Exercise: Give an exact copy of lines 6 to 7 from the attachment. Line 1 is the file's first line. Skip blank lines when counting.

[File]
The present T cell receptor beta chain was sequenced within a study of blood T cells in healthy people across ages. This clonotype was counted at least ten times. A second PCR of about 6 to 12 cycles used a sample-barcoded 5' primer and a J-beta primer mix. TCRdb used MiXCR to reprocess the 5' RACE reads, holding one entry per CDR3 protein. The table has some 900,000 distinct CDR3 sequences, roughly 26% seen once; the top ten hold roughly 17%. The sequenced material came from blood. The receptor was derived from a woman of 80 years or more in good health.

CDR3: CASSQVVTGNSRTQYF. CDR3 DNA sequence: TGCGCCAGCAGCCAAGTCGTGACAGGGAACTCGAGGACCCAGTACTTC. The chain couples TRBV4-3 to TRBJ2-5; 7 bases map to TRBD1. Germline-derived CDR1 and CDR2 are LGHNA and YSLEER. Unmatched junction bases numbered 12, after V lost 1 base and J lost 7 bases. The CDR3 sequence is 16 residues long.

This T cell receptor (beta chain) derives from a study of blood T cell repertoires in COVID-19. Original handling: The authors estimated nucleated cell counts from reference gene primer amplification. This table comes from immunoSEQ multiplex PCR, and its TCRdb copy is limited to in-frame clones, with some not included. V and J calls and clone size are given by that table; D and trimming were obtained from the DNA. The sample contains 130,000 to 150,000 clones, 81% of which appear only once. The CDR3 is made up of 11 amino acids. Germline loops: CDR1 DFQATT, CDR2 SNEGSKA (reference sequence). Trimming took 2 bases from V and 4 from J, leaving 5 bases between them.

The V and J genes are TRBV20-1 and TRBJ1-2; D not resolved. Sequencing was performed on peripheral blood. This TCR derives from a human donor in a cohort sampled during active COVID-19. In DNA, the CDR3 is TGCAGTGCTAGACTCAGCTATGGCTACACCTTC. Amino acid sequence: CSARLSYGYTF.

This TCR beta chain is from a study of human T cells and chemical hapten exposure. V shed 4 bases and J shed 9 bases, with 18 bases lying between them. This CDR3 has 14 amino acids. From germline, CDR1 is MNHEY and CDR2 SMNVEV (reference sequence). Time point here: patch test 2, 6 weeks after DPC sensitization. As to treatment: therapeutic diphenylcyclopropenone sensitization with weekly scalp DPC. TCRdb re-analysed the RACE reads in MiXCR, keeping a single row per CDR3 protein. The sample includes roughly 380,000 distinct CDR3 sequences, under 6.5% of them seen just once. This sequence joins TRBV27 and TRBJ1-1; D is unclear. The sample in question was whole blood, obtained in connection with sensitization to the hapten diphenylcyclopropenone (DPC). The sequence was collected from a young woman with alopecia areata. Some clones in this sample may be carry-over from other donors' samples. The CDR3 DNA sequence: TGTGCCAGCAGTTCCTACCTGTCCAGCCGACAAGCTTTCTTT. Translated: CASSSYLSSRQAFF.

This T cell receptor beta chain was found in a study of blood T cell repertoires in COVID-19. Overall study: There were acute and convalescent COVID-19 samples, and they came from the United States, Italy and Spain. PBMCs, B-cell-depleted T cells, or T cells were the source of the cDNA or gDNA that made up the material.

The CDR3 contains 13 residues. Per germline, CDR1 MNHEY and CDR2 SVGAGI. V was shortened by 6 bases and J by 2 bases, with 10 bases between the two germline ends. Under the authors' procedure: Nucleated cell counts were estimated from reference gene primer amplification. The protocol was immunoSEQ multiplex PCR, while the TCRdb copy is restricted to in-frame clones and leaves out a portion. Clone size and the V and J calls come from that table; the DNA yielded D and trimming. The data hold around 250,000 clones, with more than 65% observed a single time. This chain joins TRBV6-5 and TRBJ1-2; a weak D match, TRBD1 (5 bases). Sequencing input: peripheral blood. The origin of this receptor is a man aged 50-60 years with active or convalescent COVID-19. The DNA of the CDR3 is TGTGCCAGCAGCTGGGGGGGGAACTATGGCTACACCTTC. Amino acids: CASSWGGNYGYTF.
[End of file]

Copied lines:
This T cell receptor beta chain was found in a study of blood T cell repertoires in COVID-19. Overall study: There were acute and convalescent COVID-19 samples, and they came from the United States, Italy and Spain. PBMCs, B-cell-depleted T cells, or T cells were the source of the cDNA or gDNA that made up the material.

The CDR3 contains 13 residues. Per germline, CDR1 MNHEY and CDR2 SVGAGI. V was shortened by 6 bases and J by 2 bases, with 10 bases between the two germline ends. Under the authors' procedure: Nucleated cell counts were estimated from reference gene primer amplification. The protocol was immunoSEQ multiplex PCR, while the TCRdb copy is restricted to in-frame clones and leaves out a portion. Clone size and the V and J calls come from that table; the DNA yielded D and trimming. The data hold around 250,000 clones, with more than 65% observed a single time. This chain joins TRBV6-5 and TRBJ1-2; a weak D match, TRBD1 (5 bases). Sequencing input: peripheral blood. The origin of this receptor is a man aged 50-60 years with active or convalescent COVID-19. The DNA of the CDR3 is TGTGCCAGCAGCTGGGGGGGGAACTATGGCTACACCTTC. Amino acids: CASSWGGNYGYTF.